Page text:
Photo by Steven Mohr

NASA Astronomy Picture of the Day:

What would an erupting volcano on Venus look like? Evidence of currently active volcanoes on Venus was announced earlier this year with the unexplained warmth of regions thought to contain only ancient volcanoes. Although large scale images of Venus have been taken with radar, thick sulfuric acid clouds would inhibit the taking of optical light vistas. Nevertheless, an artist's reconstruction of a Venusian volcano erupting is featured. Volcanoes could play an important role in a life cycle on Venus as they could push chemical foods into the cooler upper atmosphere where hungry microbes might float. Pictured, the plume from an erupting volcano billows upwards, while a vast lava field covers part of the hot and cracked surface of Earth's overheated twin. The possibility of airborne microbial Venusians is certainly exciting, but currently controversial. An APOD Described on TikTok: By astrokirsten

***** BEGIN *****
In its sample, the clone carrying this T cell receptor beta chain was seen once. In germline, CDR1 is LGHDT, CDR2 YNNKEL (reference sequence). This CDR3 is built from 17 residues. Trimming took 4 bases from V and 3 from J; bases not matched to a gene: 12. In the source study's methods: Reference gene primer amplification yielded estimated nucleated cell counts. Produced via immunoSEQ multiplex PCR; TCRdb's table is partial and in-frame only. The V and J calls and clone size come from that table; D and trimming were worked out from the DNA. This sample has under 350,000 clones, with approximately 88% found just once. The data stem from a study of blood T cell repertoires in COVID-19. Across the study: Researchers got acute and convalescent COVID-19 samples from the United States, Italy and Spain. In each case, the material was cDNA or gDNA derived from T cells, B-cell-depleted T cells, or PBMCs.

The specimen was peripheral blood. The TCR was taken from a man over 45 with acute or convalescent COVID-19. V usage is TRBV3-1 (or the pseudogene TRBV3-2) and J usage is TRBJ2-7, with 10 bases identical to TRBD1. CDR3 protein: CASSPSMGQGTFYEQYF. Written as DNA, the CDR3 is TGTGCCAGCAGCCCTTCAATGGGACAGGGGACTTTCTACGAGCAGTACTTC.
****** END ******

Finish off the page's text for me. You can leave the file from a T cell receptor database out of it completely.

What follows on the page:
NASA Astronomy Picture of the Day:

Do any shapes seem to jump out at you from this interstellar field of stars and dust? The jeweled expanse, filled with faint, starlight-reflecting clouds, drifts through the night in the royal constellation of Cepheus. Far from your own neighborhood on planet Earth, these ghostly apparitions lurk along the plane of the Milky Way at the edge of the Cepheus Flare molecular cloud complex some 1,200 light-years away. Over two light-years across and brighter than the other spooky chimeras, VdB 141 or Sh2-136 is also known as the Ghost Nebula, seen at toward the bottom of the featured image. Within the reflection nebula are the telltale signs of dense cores collapsing in the early stages of star formation.

Photo by Bogdan Jarzyna

NASA Astronomy Picture of the Day: